(Sheshadri13; hung2013evaluation; zheng2017truth). However, we also know that when workers have consistent, systematic group biases, aggregation will serve to reinforce and amplify the group bias rather than mitigate it (ipeirotis2010quality; sen2015turkers; dumitrache2018crowdtruth; fazelpour2021diversity). While we find agreement often correlates with accuracy, and so have largely omitted reporting it in this work, we do find a number of concepts for which the majority chooses wrong answers, producing high agreement but low accuracy. Recall that our results are reported over 9 workers per example, whereas typical studies use a plurality of 3 or 5 workers. Also recall that Tasks 1b and 2a (Section 5.2

) represent two of our less intuitive annotation tasks for which requester intent may be at odds with worker intuition, requiring greater task clarity for over-coming worker bias.

Table 4 shows majority vote accuracy for these tasks for the baseline B1 design which (perhaps typical of many requesters) includes illustrative examples but not necessarily the most informative ones. Despite collecting labels from 9 different workers, the majority is still wrong, with majority vote accuracy on ambiguous examples falling below 50%.

7 Conclusion and Future Work

7.1 Summary and Contributions

While crowdsourcing has rendered the process of data annotation straightforward, rapid, and low-cost, data quality assurance remains a challenge today. We posit that in adopting the many advantages crowdsourcing has to offer some researchers may be tempted to neglect quality assurance best practices from traditional export annotation workflows. Our work adds to the existing literature on mechanisms to disambiguate nuanced class categories and thus improve labeling guidelines and, in effect, classification decisions in crowdsourced data annotation.

In this work, we presented a three-stage FIND-RESOLVE-LABEL workflow as a novel mapping of traditional annotation processes, involving iterative refinement of guidelines by expert annotators, onto a light-weight, structured task design suitable for crowdsourcing. Through careful task design and intelligent distribution of effort between crowd workers and requesters, we have shown that the crowd can play a valuable role in reducing requester effort while also helping requesters to better understand the nuances and edge cases of their intended annotation taxonomy in order to generate clearer task instructions for the crowd. In contrast to prior work, our approach is proactive and open-ended, leveraging crowd workers’ unconstrained creativity and intelligence to identify ambiguous examples through open-ended semantic search on the Internet, proactively enriching task instructions with these examples upfront before the annotation process commences.

While including illustrative examples in instructions is known to be helpful (confusing), we have shown that not all examples are equally informative to annotators, and that intelligently selecting ambiguous corner-cases can improve labeling quality. Our results revealed that the crowd performed worst on ambiguous instances and thus can benefit the most from help for cases where requester intents run counter to annotators’ internal biases or intuitions. For some instances of ambiguity, we observed high agreement among workers on answers contrary to what the requester defines as correct. Such tasks are likely to produce an incorrect label even when we employ intelligent answer aggregation techniques. Techniques like ours to refine instruction clarity are particularly critical in such cases.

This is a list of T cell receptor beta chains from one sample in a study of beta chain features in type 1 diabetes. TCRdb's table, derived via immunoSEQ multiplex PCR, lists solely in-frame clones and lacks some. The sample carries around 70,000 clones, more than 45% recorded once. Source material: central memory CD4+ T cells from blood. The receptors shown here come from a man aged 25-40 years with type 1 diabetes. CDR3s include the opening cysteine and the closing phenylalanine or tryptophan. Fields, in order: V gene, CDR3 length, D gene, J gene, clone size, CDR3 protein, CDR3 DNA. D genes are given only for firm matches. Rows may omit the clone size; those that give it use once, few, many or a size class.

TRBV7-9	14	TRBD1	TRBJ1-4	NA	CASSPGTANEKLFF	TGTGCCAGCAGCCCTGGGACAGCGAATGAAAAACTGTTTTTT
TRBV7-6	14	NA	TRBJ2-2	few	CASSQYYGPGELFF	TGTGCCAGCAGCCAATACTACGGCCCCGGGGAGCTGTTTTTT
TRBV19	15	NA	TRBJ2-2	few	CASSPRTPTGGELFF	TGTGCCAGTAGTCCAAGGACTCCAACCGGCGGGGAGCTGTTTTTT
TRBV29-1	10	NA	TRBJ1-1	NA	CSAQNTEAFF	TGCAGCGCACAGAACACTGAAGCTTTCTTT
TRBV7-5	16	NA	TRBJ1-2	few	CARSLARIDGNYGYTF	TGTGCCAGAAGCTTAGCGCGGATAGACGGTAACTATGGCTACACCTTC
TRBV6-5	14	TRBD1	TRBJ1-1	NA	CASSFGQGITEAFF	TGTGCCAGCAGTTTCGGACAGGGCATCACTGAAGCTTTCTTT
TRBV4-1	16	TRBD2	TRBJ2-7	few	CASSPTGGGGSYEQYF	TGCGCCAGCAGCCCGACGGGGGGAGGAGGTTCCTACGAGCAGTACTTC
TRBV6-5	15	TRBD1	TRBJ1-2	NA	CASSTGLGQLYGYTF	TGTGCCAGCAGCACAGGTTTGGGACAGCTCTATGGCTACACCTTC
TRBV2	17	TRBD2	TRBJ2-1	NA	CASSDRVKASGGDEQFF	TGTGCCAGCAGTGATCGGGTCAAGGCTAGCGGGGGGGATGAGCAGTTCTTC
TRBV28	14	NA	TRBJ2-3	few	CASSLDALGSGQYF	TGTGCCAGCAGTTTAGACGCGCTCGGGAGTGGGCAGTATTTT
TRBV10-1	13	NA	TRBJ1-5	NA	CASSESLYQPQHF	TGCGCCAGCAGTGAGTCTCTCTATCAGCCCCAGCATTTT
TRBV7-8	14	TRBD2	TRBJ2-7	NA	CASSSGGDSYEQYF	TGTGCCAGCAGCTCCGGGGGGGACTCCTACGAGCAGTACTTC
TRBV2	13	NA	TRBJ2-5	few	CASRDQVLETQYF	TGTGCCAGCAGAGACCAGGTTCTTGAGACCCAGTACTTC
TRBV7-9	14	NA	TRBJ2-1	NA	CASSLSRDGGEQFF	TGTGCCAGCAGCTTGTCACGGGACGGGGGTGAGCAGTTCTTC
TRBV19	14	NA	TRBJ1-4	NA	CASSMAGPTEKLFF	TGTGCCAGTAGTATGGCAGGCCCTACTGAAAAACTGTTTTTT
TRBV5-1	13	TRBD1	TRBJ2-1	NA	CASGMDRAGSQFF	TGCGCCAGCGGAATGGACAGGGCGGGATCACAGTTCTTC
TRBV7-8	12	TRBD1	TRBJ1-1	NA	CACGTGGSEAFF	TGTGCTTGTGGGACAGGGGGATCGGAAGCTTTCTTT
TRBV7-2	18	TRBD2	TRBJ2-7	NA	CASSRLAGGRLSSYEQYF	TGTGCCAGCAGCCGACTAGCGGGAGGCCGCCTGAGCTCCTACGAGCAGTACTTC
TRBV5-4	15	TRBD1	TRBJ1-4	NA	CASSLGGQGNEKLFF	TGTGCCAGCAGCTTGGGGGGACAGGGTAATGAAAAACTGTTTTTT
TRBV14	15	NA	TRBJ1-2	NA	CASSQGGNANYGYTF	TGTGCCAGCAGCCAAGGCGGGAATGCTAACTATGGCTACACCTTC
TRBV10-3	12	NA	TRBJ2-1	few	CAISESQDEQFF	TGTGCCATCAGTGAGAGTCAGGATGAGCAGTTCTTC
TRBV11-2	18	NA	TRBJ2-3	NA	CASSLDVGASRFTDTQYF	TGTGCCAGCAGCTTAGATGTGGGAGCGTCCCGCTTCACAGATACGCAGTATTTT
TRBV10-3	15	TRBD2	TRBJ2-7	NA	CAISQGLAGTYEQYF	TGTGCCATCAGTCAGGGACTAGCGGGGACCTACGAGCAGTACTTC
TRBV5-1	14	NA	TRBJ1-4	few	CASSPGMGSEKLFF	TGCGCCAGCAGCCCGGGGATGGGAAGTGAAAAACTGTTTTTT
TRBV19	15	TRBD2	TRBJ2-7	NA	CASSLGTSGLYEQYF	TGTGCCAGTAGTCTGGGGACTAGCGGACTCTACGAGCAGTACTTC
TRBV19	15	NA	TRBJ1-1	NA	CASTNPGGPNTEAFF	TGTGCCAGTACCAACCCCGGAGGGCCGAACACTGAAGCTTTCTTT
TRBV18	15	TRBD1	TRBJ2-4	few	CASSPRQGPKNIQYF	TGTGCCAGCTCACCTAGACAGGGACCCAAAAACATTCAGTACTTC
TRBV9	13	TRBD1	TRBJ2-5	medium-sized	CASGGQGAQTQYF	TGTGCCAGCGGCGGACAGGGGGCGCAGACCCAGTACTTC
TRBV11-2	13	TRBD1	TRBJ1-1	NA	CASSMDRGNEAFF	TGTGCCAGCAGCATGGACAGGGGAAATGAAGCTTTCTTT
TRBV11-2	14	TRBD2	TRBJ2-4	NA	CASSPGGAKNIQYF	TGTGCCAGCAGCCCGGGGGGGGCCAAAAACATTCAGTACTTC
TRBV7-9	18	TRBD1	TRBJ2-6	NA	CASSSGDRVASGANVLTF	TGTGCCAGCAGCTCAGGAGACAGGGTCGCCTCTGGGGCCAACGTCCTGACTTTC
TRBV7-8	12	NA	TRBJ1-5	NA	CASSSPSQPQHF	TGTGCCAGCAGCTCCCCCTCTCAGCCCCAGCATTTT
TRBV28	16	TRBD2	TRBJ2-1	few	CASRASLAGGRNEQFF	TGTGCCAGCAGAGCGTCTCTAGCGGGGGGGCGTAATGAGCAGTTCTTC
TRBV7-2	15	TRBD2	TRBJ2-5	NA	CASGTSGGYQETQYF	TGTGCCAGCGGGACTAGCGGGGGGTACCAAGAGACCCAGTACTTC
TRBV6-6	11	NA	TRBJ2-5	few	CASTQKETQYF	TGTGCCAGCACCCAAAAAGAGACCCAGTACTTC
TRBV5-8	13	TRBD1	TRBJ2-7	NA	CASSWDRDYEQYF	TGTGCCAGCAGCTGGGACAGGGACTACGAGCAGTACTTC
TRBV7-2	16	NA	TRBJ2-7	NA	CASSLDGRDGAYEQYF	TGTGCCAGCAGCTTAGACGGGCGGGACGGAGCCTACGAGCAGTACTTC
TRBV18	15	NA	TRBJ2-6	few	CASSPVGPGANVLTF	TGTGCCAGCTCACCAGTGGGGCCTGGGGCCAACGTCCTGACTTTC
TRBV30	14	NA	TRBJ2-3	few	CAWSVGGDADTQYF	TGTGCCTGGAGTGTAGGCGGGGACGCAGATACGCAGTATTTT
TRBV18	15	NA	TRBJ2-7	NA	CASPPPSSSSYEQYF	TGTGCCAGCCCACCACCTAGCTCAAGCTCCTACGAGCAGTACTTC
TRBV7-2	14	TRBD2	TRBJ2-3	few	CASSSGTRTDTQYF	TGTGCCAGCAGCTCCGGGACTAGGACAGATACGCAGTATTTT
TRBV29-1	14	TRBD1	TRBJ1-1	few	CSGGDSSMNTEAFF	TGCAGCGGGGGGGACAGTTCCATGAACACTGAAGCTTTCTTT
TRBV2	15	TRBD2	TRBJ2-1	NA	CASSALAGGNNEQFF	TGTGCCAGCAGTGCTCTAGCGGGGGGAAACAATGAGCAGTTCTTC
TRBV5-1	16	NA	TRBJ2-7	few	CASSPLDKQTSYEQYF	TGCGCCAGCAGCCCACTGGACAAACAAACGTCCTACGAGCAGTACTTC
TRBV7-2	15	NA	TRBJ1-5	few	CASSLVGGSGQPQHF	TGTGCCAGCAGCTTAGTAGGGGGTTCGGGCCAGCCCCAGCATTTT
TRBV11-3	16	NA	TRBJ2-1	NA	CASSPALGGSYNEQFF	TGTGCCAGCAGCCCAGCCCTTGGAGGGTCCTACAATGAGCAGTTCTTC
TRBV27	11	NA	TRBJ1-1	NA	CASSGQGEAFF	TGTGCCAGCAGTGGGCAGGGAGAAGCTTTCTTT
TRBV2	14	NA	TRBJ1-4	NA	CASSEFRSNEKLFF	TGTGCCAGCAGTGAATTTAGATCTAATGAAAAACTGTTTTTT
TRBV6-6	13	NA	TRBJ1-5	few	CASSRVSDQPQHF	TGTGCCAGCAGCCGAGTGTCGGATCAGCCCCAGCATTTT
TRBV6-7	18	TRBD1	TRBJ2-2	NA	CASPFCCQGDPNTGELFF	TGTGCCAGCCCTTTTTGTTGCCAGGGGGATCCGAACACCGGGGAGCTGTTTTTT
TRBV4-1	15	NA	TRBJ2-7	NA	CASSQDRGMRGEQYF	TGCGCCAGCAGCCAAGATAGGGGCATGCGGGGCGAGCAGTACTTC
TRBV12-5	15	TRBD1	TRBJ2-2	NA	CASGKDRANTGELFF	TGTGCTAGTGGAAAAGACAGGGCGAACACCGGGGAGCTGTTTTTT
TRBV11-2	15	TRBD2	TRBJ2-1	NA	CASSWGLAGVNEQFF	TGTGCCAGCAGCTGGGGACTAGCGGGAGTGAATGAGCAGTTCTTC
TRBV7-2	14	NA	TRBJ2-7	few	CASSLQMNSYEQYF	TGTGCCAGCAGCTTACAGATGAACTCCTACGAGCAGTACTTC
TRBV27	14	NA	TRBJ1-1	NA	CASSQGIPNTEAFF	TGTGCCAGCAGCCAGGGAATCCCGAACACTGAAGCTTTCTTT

Finally, we found that workers were able to infer the correct labels for concepts closely related to the target concept. This result suggests that it may not be necessary to identify and clarify all ambiguous concepts that could potentially be encountered during the task. An intelligently selected set of clarifying examples may enable the crowd to disambiguate labels of unseen examples accurately even if not all instances of ambiguity are exhaustively covered.

7.2 Future Work

While we evaluate our strategy on an image labeling task, our approach is more general and could be usefully extended to other domains and tasks. For example, consider collecting document relevance judgments in information retrieval (alonso2008crowdsourcing; scholer2013effect; mcdonnell2016relevant), where user information needs are often subjective, vague, and incomplete. Such generalization may raise new challenges. For example, our the image classification task used in our study allows us to point workers to online semantic image search. However, other domains may require additional or different search tools for workers to be able to effectively identify ambiguous corner cases.

alonso2015practical proposes having workers perform practice tasks to get familiarized with the data and thus increase annotation performance for future tasks. While our experimental setup prevented workers from performing more than one task to avoid potential learning effects, future work may explore and leverage workers’ ability to improve their performance for certain types of ambiguity over time. For example, we may expect that workers who completed Stage 1 are better prepared for Stage 3 given that they have already engaged in the mental exercise of critically exploring the decision boundary of for the class taxonomy in question.